I’m not sure if it is a character flaw or a strange gift, but I tend to contemplate on things that I experience on a small, seemingly insignificant level, and then transpose them into a larger context as it may relate to world events. Sometimes I love the way my mind races, and other times I think I’m just really weird! Example: In one of my 5th grade classes I have three of my best-behaved, well-adjusted young girls sitting with a young boy who is very undisciplined & rather disruptive. (Well, of course my hope is to have some of the “good influence” rub-off! I’m a positive person and an American with a self-appointed-saviour-complex!) After a while though, whether you are a child of 10 or a country with good intentions, you might just snap and throw a pencil at the “bad boy” who just doesn’t know how to “play nice”! (She felt terrible, by the way, and he looked justified when I corrected her behavior. Not unlike some leaders and their nations in the news of late.) This is probably first year psych-major stuff, but what do I know? I was an art history major!
So, how is it that educated men & women of privilege in positions of political power (i.e. DC lawmakers) don’t see their own flawed ideology when it comes to drone strikes & US foreign policy? We can’t have it both ways. We can’t be outraged at gun violence in our country & the tragic deaths of innocent children while condoning the use of drones in places like Pakistan and Yemen. As we argue for tighter gun control, how many is too many innocent lives lost? What’s the “magic number” that will get us to act? 5? 6? 8? 10? 26? 556? 1,000? At what number do we say “enough is enough” and take action to make some change? Are American lives more valuable than Pakistani lives? Is the tragic death of an American Child worthy of more of our tears than a Syrian or Afghani child? An American citizen, a Pakistani, and a terrorist all have mothers & fathers, spouses, siblings, sons & daughters who will all mourn their loss. Innocent children are being killed by drone attacks, disturbed gunmen, and by the misfortune of being born in a war-torn or impoverished country. They are waiting for those of us with good intentions to act. How much longer will they have to wait? How many more innocent lives will be lost & how many more will mourn the loss of their loved ones before we do act?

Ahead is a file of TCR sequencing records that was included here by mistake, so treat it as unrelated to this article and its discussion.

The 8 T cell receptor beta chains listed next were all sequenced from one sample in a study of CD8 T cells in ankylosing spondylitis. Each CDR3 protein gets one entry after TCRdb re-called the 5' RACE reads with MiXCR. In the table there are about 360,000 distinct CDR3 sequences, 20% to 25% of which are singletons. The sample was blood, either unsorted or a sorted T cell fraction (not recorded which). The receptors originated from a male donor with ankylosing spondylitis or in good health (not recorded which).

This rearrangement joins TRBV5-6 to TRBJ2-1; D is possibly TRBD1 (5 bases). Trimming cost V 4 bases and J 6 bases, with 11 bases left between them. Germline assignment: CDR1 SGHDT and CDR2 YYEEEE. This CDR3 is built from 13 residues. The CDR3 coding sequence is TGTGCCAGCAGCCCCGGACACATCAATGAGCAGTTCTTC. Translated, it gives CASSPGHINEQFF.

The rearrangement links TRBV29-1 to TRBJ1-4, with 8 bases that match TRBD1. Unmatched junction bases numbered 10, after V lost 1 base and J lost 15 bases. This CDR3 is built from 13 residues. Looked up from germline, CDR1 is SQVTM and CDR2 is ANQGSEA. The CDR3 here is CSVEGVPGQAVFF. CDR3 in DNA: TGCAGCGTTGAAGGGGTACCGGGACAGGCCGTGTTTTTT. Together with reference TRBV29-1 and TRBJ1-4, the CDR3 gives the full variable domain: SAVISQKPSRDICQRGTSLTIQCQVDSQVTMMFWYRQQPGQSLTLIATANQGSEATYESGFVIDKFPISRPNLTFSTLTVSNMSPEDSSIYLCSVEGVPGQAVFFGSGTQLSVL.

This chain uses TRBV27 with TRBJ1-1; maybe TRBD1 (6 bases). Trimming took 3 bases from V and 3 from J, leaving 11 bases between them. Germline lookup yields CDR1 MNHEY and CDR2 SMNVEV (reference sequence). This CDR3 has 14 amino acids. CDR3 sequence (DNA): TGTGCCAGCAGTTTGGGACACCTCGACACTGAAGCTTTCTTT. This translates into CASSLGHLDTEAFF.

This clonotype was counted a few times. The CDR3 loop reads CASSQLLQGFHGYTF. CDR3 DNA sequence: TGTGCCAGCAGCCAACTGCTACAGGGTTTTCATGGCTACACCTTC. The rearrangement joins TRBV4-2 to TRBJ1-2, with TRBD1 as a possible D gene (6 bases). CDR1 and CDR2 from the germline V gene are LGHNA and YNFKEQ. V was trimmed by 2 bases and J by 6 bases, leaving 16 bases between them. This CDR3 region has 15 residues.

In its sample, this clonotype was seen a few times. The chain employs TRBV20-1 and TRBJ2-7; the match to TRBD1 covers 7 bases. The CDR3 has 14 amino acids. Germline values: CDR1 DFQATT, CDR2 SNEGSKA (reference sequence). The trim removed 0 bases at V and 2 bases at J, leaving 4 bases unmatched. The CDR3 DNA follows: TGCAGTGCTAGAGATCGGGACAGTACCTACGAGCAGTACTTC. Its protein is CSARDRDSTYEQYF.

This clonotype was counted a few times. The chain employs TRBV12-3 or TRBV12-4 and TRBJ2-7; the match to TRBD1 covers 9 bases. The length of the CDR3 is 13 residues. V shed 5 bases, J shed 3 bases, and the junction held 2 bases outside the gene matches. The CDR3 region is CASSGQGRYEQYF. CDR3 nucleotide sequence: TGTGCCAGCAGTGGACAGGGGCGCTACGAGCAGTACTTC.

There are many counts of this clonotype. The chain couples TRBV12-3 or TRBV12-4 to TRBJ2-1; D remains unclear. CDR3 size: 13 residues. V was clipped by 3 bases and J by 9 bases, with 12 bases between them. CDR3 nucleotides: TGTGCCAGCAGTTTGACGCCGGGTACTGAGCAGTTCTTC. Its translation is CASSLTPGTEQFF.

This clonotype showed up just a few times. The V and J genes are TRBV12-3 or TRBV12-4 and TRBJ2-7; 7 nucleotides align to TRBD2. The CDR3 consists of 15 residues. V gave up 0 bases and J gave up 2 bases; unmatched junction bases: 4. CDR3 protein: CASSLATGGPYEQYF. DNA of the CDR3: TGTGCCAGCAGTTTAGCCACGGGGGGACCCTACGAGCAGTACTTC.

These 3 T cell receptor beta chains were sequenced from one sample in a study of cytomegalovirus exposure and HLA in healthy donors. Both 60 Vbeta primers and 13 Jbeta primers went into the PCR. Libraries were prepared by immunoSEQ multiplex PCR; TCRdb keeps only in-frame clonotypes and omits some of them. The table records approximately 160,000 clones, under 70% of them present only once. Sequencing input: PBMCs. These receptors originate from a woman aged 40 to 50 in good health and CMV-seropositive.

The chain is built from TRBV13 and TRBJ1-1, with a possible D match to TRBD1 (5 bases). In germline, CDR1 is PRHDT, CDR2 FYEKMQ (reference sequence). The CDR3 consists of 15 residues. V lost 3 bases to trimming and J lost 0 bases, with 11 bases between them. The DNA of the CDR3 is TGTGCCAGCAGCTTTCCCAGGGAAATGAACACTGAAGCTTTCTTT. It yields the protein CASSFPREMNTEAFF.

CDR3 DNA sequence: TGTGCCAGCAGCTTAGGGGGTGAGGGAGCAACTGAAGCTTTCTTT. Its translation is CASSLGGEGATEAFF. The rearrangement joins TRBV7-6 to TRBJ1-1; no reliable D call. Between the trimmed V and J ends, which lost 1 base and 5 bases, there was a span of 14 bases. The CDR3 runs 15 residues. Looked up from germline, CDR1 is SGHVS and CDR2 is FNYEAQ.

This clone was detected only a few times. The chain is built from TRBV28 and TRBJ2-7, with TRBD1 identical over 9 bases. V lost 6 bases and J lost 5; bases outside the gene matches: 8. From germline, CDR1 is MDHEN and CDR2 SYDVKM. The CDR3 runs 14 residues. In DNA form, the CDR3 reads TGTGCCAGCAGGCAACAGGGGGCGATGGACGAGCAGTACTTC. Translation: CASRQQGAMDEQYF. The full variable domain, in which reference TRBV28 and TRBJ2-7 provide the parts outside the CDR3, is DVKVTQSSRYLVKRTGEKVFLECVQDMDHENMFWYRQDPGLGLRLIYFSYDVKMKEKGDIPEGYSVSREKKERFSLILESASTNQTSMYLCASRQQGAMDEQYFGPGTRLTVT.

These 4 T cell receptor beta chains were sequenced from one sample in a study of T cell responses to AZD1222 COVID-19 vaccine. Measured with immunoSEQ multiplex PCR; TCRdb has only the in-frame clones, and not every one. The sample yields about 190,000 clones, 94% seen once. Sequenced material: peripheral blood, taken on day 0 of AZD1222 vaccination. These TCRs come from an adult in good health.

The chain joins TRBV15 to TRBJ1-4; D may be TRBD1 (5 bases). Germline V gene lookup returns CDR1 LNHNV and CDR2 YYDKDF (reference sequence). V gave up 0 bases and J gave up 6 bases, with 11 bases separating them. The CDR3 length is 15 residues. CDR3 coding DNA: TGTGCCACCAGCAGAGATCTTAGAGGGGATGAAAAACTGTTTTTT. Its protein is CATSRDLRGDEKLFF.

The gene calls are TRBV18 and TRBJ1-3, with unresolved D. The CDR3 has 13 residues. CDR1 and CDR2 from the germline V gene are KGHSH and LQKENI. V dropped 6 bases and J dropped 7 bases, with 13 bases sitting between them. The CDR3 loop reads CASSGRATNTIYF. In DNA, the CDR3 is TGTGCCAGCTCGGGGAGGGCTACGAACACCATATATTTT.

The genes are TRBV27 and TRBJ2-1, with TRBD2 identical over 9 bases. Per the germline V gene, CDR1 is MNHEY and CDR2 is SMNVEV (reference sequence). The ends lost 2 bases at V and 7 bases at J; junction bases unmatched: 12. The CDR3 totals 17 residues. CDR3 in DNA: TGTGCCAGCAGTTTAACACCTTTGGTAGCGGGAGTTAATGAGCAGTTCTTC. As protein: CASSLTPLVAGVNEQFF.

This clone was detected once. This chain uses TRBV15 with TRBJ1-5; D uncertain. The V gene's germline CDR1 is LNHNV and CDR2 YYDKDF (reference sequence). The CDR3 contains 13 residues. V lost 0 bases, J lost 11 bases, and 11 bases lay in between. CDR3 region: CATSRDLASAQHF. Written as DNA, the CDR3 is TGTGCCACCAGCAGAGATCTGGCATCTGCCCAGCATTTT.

Whether we act as individuals, as groups, politicians or nations, we must act. Too often we do nothing because we feel overwhelmed by the scope of everything, but that’s the very point when action has its most powerful effect! We can be the “good influence”, but only if we act compassionately & unconditionally. Below are some sites I found that advocate for gun-control, non-violence, and other paths to peace & justice, especially peace & justice for children trapped in war zones.
As for my 5th graders: I’ll continue to pursue peace talks & other creative means for peaceful co-existence. I think they know that I love them all & only want the best for them, & that’s a start.